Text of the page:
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Tutorial info Visit support topic

  • Added on: Aug 18 2016 09:46 AM
  • Date Updated: Aug 19 2016 10:08 PM
  • Views: 141
 


Game hardware requirements

How to check for your hardware information and is it up to the task for specific game

Posted by boki on Aug 18 2016 09:46 AM
Hello and welcome to this brief tutorial of how to check if your rig is up to the task for a specific game.

If you know your hardware, all you have to do is to follow this link and that's it. The usage is straightforward: you pick what you have in your machine, the page will do the rest. Some extra options are available for premium users. Now for the rest...

If you have no idea what your computer looks like from inside (considering hardware it consists of), please continue to read. Please don't do anything before you read the entire tutorial.

First you must know which operating system version you are using (32-bit or 64-bit version). In order to get that information, press WIN+PAUSE keys on your keyboard at the same time. A window will open where you can read which version you have installed on your machine (32 or 64 bit). Since some laptops don't have the "pause" key, but you can open the same window in a similar way, but with a few mouse clicks more: press WIN+E at the same time, find My Computer item in a tree on the left, right click on it, then left click on Properties (the exactly same window will open as if you have pressed WIN+PAUSE).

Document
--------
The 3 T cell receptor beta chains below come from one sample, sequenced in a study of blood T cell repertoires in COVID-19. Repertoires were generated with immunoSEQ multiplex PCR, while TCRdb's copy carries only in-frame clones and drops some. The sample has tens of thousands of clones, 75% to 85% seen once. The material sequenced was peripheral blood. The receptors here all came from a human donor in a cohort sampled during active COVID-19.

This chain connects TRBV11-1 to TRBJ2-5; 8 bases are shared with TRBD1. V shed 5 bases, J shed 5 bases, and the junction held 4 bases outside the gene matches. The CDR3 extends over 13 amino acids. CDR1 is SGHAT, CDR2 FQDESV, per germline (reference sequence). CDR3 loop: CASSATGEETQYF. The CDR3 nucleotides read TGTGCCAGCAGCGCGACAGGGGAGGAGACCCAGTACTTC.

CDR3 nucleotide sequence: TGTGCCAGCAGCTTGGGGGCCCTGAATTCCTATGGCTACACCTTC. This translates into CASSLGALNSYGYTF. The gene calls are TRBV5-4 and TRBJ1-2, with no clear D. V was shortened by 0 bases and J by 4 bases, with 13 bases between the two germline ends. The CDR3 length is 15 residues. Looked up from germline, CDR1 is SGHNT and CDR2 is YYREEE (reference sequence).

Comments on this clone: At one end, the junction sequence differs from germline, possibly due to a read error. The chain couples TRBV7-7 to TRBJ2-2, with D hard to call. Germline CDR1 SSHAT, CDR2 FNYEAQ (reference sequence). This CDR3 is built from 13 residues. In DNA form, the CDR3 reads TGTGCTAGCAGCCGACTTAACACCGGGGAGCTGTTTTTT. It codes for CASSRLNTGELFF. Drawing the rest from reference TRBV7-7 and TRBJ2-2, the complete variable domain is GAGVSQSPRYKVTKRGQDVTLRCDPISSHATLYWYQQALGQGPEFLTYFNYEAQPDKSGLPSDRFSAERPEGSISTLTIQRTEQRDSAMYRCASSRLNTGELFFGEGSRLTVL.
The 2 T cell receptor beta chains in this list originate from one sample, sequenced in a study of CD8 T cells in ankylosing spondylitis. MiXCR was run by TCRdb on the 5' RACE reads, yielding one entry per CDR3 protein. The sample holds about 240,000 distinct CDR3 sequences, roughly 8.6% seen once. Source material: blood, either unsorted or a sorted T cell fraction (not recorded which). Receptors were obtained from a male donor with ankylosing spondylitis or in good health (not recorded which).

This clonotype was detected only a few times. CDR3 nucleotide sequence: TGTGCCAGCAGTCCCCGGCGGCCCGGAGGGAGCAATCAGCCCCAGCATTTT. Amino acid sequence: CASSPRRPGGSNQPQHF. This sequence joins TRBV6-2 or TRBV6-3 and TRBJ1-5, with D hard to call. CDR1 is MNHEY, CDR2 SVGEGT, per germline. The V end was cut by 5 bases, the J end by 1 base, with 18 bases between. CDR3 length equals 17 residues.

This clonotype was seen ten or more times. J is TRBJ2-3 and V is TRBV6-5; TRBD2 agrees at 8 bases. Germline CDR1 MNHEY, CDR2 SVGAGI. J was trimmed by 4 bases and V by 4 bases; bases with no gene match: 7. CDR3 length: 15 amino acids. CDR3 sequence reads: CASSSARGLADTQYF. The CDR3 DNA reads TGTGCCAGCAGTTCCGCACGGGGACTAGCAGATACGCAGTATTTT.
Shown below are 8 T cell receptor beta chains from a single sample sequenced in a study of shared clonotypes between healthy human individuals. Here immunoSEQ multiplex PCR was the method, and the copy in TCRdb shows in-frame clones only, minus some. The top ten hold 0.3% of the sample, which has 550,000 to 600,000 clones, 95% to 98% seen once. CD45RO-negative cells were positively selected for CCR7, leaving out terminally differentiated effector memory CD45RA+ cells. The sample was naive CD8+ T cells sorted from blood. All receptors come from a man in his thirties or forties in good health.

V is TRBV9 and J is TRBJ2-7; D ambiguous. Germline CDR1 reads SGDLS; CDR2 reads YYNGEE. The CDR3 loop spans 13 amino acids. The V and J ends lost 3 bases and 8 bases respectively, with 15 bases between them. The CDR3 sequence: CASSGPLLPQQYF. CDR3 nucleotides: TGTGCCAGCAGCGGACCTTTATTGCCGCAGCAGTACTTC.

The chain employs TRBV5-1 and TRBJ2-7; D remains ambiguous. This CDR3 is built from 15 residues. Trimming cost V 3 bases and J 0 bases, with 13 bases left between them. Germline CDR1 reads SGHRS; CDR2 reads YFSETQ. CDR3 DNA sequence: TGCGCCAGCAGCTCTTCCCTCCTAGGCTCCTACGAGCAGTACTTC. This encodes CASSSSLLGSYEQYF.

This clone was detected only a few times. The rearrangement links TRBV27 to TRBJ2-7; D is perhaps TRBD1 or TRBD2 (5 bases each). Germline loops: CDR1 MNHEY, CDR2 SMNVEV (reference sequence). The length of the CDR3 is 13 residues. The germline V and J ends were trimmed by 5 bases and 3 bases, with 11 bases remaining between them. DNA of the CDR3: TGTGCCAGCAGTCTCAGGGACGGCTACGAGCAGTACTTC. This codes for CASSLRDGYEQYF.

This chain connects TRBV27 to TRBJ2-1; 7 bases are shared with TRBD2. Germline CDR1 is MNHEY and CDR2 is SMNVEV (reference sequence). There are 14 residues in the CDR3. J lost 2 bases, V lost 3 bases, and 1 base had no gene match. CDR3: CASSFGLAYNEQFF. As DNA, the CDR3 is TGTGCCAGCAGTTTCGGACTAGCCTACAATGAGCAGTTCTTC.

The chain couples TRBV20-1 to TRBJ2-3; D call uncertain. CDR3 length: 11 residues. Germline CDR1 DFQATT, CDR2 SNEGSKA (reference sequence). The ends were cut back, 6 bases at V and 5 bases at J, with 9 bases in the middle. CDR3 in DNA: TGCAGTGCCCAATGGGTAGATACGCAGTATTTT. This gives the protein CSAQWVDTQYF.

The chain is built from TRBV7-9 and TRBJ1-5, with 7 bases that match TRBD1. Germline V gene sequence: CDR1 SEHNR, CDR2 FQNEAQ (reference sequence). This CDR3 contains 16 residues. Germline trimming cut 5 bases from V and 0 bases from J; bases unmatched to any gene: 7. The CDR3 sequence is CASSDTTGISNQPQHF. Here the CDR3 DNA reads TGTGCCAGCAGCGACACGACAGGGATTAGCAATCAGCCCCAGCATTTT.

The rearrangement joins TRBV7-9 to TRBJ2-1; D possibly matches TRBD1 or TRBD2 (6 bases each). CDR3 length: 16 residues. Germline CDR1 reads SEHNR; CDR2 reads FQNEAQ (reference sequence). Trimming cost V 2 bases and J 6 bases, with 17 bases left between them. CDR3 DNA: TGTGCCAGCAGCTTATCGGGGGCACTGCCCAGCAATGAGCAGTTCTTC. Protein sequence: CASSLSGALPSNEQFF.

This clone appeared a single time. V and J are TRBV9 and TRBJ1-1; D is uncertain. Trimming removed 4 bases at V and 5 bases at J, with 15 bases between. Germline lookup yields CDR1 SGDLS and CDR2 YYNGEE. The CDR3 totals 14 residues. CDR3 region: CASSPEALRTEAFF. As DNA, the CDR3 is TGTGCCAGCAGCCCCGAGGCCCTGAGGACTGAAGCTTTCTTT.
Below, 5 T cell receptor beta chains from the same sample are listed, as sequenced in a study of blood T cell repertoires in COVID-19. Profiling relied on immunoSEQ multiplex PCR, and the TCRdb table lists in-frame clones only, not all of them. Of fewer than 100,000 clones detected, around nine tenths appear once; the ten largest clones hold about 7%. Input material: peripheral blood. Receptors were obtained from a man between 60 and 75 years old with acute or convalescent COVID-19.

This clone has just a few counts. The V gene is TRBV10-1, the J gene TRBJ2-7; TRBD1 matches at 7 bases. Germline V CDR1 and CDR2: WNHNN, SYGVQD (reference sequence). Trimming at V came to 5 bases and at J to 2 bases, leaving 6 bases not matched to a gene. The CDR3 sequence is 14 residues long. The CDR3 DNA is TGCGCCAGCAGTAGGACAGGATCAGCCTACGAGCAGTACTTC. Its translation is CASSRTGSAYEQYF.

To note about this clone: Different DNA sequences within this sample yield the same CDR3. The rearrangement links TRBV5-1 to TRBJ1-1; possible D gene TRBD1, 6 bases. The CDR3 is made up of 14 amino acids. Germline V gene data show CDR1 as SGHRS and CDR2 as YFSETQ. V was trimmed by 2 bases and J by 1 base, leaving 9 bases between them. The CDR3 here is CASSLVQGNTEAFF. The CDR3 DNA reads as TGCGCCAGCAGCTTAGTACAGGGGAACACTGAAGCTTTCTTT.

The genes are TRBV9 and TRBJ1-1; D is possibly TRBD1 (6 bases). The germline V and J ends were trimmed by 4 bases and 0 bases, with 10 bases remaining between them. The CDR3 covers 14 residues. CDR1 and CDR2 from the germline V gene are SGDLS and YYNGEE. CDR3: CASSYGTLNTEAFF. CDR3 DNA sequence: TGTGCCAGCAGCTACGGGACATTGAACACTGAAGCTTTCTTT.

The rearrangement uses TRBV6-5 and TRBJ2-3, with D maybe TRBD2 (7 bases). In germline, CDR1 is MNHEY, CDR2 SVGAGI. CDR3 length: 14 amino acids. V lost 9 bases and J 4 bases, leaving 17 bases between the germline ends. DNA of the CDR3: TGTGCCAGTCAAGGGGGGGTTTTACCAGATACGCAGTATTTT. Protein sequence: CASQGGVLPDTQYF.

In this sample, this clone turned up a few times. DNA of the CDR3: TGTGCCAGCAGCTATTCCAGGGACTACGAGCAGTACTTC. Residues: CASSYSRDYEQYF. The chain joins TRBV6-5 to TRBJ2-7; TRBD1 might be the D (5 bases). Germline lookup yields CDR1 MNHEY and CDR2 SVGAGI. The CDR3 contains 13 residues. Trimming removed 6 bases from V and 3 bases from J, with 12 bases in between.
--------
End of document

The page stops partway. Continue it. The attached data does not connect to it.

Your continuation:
Loaded with information whether you run 32- or 64-bit operating system, follow this link (Hardware Info freeware), download the appropriate program version, unpack and install it. Ignore the DOS version, since ET is not capable of running in DOS environment. If you are still unsure which version to choose, 32-bit is always a safe choice. You can also download a portable version, which doesn't require installation (you just unpack and run it). This is practical if you want to have a program like this on USB stick.

After you run the program, ignore offered options like "sensors only" etc, just click on "OK". A window will appear with all relevant information about your system (parts model, maker, temperature etc.). The information you need for game requirements program is CPU maker (Intel or AMD), CPU model (like i5 750 2.67 MHz), GPU (VGA) model and RAM amount.

Now about RAM: I have seen some systems where 4GB of RAM is installed, but Windows can see only 3,6GB. This is because the 32-bit version of Windows OS is installed, and this is the OS limitation. Only 64-bit OS version can see more RAM. If you want to fully utilize all 4GB of RAM (or even more, if you have), you MUST install 64-bit Windows version (or whichever OS you want to have). Non-technical people often don't notice this, until they want to expand their RAM memory at some point later.

There is another case which can decrease an amount of available RAM to the operating system - integrated VGA card (on motherboard). Usually, integrated VGA card can take from 128MB up to 1GB of system RAM. This doesn't depend on operating system version you are using, VGA card will take the given RAM amount no mater which operating system you are using. This setting can be changed only in BIOS, if it's not fixed to certain amount. But BIOS exceeds the scope of this tutorial, so I will not explain how to get into BIOS and change settings there. All I will say: do not enter the BIOS and change settings there unless if you are absolutely sure what are you doing! Wrong settings can and will prevent your computer from booting or even permanently damage the system beyond repair!

Additional info:
RAM - Random Access Memory
VGA - Video Graphics Array
GPU - Graphics Processing Unit
CPU - Central Processing Unit
BIOS - Basic Input Output System
MB - Megabyte (Mb - Megabit)
GB - Gigabyte (Gb - Gigabit)